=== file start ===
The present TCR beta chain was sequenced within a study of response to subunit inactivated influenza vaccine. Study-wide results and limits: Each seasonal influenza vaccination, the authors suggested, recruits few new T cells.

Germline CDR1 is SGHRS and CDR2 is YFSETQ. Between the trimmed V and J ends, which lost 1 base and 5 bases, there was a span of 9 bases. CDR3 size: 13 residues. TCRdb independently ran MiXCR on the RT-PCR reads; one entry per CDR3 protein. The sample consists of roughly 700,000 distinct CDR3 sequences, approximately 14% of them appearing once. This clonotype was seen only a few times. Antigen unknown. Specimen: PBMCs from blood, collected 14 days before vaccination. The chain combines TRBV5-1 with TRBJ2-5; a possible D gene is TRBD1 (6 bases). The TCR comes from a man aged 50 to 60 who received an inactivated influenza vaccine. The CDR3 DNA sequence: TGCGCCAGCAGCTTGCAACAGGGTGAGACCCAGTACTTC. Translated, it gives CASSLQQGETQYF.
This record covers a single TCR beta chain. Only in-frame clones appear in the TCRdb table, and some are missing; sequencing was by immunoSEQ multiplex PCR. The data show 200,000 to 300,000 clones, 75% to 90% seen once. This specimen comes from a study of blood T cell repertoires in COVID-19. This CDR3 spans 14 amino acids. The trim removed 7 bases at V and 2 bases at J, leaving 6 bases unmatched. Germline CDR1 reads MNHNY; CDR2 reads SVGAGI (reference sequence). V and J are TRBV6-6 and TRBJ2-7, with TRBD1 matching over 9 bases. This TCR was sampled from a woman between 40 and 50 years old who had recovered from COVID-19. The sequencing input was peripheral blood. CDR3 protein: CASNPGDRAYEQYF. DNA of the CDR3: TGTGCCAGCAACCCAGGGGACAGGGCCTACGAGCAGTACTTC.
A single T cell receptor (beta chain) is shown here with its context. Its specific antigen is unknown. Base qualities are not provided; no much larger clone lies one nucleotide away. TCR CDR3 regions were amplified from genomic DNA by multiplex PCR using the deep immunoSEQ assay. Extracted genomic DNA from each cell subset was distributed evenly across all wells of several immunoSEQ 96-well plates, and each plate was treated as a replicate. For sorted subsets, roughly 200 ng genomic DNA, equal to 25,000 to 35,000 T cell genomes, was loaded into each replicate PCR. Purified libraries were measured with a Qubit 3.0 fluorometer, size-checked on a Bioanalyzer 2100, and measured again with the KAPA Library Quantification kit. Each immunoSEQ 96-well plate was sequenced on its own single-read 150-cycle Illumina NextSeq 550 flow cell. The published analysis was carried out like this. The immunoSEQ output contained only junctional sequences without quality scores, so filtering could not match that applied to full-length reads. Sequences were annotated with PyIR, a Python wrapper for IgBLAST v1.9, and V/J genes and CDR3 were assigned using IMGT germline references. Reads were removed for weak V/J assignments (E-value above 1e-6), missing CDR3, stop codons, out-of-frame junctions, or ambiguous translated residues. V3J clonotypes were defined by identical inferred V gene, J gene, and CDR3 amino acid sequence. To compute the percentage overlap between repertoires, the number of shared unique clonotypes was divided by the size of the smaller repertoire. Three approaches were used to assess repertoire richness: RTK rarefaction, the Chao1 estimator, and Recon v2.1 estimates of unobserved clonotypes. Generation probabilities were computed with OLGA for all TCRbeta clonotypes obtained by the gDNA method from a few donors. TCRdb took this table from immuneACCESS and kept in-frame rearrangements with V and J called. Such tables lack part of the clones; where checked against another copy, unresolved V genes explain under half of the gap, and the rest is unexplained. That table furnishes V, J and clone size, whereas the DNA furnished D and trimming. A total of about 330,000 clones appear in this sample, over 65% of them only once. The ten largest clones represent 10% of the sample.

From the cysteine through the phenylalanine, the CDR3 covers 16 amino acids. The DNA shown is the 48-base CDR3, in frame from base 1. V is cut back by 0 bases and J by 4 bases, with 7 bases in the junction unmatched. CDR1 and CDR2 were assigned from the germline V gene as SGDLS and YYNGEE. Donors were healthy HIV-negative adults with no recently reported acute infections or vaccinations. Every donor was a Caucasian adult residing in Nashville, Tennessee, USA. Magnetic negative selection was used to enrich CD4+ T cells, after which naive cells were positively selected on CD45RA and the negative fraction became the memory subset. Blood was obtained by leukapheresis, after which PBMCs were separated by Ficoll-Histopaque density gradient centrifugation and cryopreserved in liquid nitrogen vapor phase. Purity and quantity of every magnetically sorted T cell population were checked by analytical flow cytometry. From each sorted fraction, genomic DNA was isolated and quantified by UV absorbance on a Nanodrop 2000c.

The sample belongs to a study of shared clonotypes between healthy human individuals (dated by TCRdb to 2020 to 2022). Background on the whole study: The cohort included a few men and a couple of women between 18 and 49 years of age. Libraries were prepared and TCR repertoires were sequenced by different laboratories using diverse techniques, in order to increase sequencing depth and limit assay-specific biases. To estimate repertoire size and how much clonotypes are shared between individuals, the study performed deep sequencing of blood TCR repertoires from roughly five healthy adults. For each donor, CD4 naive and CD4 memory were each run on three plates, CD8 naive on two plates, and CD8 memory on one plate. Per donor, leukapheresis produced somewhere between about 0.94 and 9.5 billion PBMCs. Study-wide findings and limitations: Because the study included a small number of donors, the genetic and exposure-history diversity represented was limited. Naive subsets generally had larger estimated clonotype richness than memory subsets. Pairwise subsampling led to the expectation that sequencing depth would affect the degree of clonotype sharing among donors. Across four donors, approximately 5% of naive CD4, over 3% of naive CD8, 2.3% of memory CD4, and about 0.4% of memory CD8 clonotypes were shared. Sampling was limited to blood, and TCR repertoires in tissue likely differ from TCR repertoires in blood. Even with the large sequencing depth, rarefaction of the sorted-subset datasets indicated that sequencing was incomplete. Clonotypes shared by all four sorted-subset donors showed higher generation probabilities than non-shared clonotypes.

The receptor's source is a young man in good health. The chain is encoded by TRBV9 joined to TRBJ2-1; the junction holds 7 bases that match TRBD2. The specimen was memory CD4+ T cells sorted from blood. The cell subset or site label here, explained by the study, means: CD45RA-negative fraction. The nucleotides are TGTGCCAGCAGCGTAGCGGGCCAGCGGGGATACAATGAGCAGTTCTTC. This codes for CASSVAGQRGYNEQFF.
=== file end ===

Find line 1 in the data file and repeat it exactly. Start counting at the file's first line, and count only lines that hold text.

The present TCR beta chain was sequenced within a study of response to subunit inactivated influenza vaccine. Study-wide results and limits: Each seasonal influenza vaccination, the authors suggested, recruits few new T cells.